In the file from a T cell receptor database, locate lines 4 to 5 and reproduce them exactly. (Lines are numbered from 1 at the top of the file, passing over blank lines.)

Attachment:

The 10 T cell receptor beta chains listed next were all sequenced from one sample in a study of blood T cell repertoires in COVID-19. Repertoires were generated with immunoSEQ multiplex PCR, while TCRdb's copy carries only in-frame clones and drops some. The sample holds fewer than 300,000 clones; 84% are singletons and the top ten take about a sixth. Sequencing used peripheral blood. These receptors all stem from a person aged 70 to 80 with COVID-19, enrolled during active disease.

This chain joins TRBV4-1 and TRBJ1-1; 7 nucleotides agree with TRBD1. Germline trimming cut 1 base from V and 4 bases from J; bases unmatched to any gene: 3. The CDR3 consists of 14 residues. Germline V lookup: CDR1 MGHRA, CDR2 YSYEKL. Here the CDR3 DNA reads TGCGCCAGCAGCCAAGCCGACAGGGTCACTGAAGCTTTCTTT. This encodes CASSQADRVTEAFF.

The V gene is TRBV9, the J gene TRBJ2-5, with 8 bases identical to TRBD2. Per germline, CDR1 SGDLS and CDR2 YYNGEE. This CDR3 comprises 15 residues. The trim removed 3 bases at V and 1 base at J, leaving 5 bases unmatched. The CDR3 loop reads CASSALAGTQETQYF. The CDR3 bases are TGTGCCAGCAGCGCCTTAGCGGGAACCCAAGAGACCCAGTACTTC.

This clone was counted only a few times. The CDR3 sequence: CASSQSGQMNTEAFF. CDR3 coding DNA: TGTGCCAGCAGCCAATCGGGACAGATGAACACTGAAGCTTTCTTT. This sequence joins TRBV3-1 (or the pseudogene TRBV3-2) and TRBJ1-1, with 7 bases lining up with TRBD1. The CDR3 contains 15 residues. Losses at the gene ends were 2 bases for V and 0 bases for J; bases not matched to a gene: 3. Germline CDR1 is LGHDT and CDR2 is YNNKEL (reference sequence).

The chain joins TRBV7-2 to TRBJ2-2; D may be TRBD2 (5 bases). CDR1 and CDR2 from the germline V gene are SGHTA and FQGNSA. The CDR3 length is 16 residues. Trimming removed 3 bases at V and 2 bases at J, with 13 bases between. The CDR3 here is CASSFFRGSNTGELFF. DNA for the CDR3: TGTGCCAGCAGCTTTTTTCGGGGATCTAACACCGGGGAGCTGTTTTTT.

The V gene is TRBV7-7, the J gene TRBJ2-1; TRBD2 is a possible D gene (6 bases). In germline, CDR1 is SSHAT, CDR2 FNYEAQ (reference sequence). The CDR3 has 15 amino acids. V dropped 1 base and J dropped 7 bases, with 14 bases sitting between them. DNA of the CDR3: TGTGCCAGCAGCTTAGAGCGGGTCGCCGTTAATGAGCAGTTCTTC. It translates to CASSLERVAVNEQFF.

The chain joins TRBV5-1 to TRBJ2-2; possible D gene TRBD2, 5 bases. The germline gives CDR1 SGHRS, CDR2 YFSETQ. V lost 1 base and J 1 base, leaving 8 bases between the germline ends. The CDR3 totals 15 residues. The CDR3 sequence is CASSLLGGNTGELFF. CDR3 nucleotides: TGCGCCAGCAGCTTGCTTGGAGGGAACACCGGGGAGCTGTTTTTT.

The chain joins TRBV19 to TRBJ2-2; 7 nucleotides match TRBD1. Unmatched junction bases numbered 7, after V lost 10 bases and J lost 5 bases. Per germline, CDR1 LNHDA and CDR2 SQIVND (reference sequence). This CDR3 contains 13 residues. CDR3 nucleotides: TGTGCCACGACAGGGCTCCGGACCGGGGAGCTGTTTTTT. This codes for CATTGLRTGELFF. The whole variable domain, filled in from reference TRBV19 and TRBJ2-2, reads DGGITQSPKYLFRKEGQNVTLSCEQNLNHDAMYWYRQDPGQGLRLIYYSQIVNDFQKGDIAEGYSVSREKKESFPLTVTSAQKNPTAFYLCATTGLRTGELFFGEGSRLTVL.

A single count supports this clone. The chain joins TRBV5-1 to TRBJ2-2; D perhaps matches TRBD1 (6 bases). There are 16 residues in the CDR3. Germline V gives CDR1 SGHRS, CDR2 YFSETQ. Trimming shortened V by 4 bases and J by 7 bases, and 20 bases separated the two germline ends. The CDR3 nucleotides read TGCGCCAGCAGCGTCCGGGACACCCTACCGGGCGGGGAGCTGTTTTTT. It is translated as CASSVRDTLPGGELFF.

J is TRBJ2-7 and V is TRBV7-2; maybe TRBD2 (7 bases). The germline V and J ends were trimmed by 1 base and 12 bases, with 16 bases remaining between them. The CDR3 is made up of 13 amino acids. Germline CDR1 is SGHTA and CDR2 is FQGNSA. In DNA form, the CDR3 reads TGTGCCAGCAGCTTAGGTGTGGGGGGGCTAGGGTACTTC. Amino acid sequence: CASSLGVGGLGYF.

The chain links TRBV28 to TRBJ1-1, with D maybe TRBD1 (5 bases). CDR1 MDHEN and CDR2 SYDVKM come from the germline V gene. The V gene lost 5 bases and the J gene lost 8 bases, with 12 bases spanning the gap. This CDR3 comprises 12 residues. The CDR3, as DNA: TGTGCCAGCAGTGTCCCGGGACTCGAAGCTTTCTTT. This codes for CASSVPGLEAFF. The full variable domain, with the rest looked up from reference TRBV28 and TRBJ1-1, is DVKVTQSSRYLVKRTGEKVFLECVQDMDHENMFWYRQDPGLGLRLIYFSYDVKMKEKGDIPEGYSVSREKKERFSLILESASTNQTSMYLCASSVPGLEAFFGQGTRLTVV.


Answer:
This clone was counted only a few times. The CDR3 sequence: CASSQSGQMNTEAFF. CDR3 coding DNA: TGTGCCAGCAGCCAATCGGGACAGATGAACACTGAAGCTTTCTTT. This sequence joins TRBV3-1 (or the pseudogene TRBV3-2) and TRBJ1-1, with 7 bases lining up with TRBD1. The CDR3 contains 15 residues. Losses at the gene ends were 2 bases for V and 0 bases for J; bases not matched to a gene: 3. Germline CDR1 is LGHDT and CDR2 is YNNKEL (reference sequence).

The chain joins TRBV7-2 to TRBJ2-2; D may be TRBD2 (5 bases). CDR1 and CDR2 from the germline V gene are SGHTA and FQGNSA. The CDR3 length is 16 residues. Trimming removed 3 bases at V and 2 bases at J, with 13 bases between. The CDR3 here is CASSFFRGSNTGELFF. DNA for the CDR3: TGTGCCAGCAGCTTTTTTCGGGGATCTAACACCGGGGAGCTGTTTTTT.